Charly Ford and Emily Holmes work at Osprey Group
in Oxford and will be hosts of the next BookMachine shindig in Oxford. We thought you might like to get to know these two lovely ladies, and find out what they’re in to ahead of the event…
The event is on June 28th, in All Bar One (High Street) from 5.30pm. You can sign up here:
Charly, you’ve been working at Osprey Group for over 3 years, why do you think you were so well positioned to win this year’s IPG Specialist Consumer Publisher of the Year award?
I believe we work hard as a group to keep moving forwards to bigger and better things – we know our audiences and we engage with them on many levels, not least through our strong online presence using our websites and social media. We like to stay at the forefront of publishing, keeping in line with the development of ebooks, apps and digital-only lists, which Emily can tell you more about. In short, we’re a medium-sized company with big goals and ambitions, and to top it all off, we’re a nice bunch of people!
Emily, you recently wrote an article on the Futurebook blog about your new digital-only list – how do you think this new list is going to help you reach more readers and grow your brand?
Osprey has a great core of dedicated readers, both for our series publications and trade titles; this new list will hopefully appeal to our existing readers through the publication of very niche subjects. However, it will also allow us to reach new audiences through an extended digital marketing and social media campaign, as well as word of mouth. Digital publishing allows us to try different formats (such as diaries, blogs and essay collections) that will appeal to a different readership than those who buy the more traditional heavily illustrated Osprey titles.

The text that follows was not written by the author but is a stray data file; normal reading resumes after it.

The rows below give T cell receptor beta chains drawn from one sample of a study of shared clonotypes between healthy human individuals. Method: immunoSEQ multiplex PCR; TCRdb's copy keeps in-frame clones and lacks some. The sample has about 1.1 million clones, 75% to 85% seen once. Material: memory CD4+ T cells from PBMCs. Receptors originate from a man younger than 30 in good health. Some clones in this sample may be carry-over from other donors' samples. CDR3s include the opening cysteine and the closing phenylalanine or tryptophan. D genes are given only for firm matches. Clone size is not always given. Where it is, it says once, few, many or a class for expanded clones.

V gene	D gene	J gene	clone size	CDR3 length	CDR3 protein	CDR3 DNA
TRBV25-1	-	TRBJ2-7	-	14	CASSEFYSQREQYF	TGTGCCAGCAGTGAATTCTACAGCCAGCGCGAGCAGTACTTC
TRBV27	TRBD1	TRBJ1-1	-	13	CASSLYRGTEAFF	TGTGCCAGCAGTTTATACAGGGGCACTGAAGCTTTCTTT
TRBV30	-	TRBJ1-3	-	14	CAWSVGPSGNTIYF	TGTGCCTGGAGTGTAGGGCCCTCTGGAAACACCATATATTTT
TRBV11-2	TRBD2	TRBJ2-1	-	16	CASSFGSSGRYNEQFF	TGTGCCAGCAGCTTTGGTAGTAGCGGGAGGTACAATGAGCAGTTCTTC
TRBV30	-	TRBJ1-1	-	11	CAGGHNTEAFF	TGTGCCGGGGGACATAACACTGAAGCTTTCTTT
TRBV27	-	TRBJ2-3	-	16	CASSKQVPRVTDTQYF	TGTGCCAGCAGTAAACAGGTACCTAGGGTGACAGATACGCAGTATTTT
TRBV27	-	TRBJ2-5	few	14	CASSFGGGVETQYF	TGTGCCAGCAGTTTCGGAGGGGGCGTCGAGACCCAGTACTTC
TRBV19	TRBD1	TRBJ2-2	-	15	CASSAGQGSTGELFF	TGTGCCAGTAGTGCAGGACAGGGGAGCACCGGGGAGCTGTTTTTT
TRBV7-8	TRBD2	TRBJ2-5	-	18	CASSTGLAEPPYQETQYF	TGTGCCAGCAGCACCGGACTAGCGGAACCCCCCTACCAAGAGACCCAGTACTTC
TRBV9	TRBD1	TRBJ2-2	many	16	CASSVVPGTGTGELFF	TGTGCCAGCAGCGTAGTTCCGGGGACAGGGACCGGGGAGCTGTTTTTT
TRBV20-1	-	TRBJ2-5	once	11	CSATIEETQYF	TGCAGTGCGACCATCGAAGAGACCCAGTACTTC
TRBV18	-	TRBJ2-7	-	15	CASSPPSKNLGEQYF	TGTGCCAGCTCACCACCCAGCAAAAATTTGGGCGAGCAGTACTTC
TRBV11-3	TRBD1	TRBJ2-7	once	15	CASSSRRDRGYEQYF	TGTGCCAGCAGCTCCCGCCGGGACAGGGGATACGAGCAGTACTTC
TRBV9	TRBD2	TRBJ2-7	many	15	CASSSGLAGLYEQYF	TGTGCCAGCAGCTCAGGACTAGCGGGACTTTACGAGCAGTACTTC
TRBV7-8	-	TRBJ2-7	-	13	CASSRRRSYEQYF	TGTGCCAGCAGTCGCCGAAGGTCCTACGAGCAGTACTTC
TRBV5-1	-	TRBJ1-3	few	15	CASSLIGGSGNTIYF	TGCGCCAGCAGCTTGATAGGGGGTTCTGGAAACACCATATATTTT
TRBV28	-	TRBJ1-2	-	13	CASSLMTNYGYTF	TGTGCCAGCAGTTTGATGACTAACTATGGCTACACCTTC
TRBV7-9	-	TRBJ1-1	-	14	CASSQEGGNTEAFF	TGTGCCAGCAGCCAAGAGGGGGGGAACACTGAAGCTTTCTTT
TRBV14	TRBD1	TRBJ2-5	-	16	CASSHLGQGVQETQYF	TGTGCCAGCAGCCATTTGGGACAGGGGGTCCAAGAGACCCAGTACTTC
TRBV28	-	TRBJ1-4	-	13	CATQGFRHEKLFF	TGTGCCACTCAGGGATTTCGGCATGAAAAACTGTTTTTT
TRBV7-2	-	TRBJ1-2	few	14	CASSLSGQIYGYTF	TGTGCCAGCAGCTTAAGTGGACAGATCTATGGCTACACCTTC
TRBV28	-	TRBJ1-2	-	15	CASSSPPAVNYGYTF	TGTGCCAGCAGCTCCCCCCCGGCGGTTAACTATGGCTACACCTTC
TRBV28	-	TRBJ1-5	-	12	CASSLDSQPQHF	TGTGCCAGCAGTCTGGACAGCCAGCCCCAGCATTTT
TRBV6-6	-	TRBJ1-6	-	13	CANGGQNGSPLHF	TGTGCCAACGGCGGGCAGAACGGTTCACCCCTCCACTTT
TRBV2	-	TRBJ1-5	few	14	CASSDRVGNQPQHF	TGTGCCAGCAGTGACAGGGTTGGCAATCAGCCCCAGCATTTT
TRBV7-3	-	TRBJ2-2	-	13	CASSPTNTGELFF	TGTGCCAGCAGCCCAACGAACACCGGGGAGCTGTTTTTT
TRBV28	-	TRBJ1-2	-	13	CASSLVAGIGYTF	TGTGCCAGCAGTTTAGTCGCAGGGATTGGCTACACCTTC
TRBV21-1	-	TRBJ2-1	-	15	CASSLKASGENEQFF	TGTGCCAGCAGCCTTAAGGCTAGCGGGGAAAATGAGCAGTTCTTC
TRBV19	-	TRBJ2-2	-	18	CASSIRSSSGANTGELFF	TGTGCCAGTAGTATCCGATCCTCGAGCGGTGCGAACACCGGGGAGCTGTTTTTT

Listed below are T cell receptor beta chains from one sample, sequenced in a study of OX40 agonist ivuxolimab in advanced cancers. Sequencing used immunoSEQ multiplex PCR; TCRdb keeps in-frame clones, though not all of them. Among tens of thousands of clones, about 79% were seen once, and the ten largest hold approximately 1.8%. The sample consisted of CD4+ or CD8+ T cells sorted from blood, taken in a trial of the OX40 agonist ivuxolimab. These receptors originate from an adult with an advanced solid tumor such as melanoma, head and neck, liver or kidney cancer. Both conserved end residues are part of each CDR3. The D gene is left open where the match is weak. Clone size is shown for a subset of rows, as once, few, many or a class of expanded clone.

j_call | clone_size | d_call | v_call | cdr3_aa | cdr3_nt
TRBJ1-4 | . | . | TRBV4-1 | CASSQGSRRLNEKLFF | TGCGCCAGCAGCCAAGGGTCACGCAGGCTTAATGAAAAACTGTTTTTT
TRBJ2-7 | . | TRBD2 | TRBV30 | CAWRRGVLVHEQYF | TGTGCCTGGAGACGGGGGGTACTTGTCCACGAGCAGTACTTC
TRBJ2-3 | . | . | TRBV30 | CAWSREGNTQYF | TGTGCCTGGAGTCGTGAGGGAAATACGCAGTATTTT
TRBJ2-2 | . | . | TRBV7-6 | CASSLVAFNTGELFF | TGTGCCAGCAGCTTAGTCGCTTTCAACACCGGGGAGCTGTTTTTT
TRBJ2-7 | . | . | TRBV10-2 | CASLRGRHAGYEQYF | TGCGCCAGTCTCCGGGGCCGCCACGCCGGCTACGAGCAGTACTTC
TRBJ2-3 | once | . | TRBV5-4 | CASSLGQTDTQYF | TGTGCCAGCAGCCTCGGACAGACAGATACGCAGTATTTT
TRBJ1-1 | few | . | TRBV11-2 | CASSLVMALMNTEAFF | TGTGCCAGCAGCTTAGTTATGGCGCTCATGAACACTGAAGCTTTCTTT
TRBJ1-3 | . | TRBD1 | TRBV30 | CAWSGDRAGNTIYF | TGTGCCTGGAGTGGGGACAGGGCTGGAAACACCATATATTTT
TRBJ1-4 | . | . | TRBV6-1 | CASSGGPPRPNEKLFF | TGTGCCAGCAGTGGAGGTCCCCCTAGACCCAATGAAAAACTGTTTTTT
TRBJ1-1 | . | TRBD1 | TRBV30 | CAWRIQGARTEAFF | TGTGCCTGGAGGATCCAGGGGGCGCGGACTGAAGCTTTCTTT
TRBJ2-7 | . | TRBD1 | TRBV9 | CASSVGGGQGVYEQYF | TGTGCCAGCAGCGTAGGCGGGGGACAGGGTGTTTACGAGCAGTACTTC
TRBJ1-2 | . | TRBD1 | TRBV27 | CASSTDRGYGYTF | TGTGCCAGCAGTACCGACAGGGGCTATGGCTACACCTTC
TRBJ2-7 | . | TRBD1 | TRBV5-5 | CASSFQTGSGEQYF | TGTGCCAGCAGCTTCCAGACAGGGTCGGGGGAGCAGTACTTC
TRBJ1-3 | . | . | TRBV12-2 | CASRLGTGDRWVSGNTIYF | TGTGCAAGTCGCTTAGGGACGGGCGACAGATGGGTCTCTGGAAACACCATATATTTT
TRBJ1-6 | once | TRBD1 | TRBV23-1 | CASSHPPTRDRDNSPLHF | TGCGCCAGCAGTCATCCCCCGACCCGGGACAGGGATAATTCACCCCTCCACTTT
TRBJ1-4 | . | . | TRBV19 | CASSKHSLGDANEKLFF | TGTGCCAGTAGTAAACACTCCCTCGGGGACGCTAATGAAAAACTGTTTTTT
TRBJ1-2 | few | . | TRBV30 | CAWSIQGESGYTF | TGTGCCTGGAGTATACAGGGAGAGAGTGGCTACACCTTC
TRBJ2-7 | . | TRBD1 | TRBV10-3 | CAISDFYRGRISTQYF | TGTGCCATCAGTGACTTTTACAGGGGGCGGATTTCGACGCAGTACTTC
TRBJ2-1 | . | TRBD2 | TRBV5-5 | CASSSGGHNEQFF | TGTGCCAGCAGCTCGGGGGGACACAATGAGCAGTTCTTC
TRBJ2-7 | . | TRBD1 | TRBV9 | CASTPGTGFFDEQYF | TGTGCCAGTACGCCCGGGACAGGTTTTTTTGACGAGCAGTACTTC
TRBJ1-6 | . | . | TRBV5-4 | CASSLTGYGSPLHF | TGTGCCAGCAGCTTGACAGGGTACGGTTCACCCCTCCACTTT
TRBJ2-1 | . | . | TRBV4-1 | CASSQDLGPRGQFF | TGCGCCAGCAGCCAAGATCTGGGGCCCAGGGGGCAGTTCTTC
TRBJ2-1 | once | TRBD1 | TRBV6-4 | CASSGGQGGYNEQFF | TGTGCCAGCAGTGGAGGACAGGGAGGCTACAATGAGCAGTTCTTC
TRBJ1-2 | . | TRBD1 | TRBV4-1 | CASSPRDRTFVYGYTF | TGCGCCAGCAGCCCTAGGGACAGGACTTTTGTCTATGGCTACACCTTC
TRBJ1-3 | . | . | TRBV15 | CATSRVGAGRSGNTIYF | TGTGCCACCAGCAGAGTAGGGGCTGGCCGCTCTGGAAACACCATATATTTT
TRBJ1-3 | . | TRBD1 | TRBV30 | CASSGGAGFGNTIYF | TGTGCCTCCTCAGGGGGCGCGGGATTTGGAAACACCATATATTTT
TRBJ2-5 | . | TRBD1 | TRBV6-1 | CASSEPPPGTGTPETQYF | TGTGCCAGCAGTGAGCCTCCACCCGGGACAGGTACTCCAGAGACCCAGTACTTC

Emily, and what issues have arisen in terms of processes involved, which you might not have previously anticipated?
As much as possible we keep the editorial processes the same for ebooks as we do for print titles, so the main change is in the production and design of the titles. One of the biggest challenges has been the cover process and trying to get everyone to think about a thumbnail rather than a book cover. In order to over-come this we now load the covers onto the iPad in order to view them more accurately and get people thinking ‘digital’ not ‘print’.
Charly, why do you think that Oxford is growing so rapidly as a hub for publishing companies?
Oxford is a lovely city and it’s known for its history, beauty, vibrancy, literary heritage, academia, culture… the list goes on! In my opinion, these factors make the city a natural home to creative industries such as publishing. It’s also a great place to work and live, and has good transport links to other key parts of the country, so it is convenient for both employers and employees.
Emily & Charly, why do you think it’s about time that BookMachine events take place in Oxford too?
Charly: I have been told many times that everyone knows everyone else in publishing. This isn’t quite true, but if everyone working in publishing in Oxford knew each other, that would be very cool.
Emily: As Charly said, it’s a great opportunity for us to network, not just with publishers but agents and authors, while enjoying a cocktail. In the current situation, as we reassess how we think about books and content, I think it is important to review our roles and work together as an industry; this is a great first step for Oxford.